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April 1982

Central Nervous System γ-Aminobutyric Acid Activity in Man: Relationship to Age and Sex as Reflected in CSF

Author Affiliations

From the Departments of Pharmacology (Drs Hare and Manyam) and Neurology (Dr Manyam), Thomas Jefferson University, Jefferson Medical College, Philadelphia; the Division of Neurosurgery, Emory University Clinic, Atlanta (Dr Wood); the Neurology Service, Veterans Administration Medical and Regional Office Center, Wilmington, Del (Dr Manyam); the Department of Psychiatry, University of California, Los Angeles (Dr Gerner); and the Biological Psychiatry Branch, National Institute of Mental Health, Bethesda, Md (Drs Ballenger and Post). Dr Ballenger is now with the Department of Behavioral Medicine and Psychiatry, University of Virginia School of Medicine, Charlottesville.

Arch Neurol. 1982;39(4):247-249. doi:10.1001/archneur.1982.00510160053012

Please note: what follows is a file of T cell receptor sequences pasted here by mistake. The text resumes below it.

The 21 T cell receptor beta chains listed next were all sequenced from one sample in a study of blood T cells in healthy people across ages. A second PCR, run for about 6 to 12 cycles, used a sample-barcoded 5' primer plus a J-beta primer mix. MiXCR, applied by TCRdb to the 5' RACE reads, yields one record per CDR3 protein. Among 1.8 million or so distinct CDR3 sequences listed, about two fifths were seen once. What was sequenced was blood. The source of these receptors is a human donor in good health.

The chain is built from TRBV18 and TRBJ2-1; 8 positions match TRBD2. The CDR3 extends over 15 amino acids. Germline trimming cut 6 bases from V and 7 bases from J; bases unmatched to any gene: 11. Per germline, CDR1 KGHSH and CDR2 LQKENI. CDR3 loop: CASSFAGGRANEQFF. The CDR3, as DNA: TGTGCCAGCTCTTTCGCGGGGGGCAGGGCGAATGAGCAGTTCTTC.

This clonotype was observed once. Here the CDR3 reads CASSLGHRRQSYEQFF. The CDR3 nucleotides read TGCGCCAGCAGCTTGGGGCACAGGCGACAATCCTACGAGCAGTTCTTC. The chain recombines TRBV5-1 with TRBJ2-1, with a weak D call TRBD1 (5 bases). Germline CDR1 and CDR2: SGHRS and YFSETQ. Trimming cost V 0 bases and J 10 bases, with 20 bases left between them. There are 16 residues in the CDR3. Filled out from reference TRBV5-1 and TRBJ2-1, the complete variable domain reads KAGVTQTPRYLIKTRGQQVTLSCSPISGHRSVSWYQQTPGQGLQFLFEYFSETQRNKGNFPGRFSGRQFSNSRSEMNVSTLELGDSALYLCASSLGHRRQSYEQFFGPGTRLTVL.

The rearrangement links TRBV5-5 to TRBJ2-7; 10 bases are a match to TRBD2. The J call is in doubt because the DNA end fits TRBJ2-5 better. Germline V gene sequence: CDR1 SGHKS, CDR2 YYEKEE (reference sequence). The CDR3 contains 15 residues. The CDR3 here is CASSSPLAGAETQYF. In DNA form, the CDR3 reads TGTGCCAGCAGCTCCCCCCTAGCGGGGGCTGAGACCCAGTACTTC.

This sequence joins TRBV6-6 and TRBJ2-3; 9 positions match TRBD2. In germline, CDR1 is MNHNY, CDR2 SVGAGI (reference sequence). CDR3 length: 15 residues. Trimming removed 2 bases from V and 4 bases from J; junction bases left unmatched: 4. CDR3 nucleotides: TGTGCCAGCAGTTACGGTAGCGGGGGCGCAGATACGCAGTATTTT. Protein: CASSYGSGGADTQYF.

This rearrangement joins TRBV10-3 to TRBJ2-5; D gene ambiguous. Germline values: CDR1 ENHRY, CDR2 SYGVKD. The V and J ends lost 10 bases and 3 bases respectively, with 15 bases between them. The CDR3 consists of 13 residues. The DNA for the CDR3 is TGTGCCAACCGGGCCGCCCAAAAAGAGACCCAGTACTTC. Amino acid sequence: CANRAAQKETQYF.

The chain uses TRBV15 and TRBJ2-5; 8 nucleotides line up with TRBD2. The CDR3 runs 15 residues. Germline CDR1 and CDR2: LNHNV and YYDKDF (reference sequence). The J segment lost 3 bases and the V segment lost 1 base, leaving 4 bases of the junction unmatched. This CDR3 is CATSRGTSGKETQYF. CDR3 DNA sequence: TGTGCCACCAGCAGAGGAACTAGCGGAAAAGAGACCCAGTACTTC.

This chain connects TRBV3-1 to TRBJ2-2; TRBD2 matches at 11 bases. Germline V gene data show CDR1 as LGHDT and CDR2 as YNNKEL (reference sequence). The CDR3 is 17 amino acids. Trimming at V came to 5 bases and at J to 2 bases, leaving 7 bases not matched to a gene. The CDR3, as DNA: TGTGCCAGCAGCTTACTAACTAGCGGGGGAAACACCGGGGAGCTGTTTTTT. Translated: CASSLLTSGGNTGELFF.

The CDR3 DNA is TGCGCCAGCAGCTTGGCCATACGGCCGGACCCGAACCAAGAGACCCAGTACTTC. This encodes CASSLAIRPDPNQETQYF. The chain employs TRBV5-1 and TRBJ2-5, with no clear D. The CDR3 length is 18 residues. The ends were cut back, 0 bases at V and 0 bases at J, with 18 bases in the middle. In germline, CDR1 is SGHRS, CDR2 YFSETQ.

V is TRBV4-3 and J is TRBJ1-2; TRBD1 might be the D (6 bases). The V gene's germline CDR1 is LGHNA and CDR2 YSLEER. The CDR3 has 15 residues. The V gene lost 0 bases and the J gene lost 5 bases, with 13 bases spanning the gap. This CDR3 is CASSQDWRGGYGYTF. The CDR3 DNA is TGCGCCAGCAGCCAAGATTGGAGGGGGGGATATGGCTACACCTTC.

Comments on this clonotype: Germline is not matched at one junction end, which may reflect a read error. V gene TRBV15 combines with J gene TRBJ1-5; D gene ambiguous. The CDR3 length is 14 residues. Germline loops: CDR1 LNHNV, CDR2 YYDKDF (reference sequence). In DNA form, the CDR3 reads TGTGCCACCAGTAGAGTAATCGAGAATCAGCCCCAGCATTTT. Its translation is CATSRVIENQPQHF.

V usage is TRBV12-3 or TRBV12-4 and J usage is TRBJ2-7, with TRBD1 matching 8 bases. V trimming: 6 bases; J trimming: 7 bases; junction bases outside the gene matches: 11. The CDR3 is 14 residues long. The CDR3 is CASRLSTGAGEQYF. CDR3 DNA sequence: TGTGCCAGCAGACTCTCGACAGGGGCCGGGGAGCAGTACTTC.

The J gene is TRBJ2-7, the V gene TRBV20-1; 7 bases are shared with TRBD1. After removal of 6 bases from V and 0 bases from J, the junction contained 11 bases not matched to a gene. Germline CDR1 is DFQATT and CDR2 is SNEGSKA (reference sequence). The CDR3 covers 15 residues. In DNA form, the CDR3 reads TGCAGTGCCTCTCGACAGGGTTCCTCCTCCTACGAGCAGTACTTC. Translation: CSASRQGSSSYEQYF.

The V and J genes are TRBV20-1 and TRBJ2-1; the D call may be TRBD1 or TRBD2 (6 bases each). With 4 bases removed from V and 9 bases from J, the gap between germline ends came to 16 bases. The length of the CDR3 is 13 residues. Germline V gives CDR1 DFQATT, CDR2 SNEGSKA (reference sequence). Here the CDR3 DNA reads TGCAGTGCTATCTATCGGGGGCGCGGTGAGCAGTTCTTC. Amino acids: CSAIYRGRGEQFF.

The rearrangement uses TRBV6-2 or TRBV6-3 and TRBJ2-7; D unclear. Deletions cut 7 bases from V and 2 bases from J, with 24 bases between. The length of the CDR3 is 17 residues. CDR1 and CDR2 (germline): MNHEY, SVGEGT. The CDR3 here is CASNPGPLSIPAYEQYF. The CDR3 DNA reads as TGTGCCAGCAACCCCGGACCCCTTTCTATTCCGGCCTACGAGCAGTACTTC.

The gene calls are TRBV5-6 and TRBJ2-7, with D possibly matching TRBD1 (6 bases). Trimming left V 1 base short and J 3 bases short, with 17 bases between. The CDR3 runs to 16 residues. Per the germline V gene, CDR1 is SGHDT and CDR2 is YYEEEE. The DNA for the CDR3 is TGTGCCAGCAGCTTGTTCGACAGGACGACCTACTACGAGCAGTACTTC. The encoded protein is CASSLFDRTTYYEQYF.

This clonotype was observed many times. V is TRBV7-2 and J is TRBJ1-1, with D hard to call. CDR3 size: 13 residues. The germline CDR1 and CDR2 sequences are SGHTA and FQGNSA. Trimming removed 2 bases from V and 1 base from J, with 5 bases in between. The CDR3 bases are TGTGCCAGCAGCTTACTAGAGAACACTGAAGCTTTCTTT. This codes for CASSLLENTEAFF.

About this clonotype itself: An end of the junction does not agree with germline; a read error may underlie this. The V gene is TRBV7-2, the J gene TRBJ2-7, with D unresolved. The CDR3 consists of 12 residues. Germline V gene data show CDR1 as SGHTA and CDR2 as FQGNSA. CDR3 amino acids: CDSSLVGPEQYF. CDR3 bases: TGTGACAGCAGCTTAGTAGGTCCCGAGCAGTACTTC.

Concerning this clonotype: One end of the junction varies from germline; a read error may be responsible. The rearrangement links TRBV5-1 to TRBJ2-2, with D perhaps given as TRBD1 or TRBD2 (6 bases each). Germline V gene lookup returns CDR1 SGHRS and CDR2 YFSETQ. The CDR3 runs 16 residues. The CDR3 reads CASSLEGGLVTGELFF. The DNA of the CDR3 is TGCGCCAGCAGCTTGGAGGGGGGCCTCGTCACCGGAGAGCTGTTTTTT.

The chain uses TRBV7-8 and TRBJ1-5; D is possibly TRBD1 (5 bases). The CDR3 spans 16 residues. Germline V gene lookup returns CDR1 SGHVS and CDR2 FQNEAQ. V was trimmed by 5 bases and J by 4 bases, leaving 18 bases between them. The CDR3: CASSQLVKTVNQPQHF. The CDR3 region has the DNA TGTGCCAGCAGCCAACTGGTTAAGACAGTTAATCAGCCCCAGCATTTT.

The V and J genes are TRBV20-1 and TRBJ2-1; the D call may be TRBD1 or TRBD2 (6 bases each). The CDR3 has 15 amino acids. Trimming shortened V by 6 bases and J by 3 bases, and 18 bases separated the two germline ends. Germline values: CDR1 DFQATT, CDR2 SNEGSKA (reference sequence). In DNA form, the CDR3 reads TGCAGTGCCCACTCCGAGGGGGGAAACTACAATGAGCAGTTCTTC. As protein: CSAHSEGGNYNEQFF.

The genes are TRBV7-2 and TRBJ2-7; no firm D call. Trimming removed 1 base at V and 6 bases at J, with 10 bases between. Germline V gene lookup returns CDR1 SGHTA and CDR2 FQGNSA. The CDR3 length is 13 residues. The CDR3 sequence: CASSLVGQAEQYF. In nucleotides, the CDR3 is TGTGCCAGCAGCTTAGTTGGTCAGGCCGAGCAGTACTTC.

• Central nervous system γ-aminobutyric acid (GABA) activity was demonstrated to be an age- and sex-dependent phenomenon through the study of GABA concentration in lumbar CSF obtained from 87 drug-free normal individuals. Evaluation of the data from homogeneous subgroups of this population disclosed that both the propensity of lumbar CSF GABA levels to decrease with age and the magnitude of the rostrocaudal GABA concentration gradient are more pronounced in females, suggesting possible neuroendocrine involvement. Thus, age and sex are important variables that normally influence central GABAergic activity. Patient populations included in clinical investigations must be age- and sex-matched to avoid invalid conclusions biased by these physiologic variations in CSF GABA concentrations.

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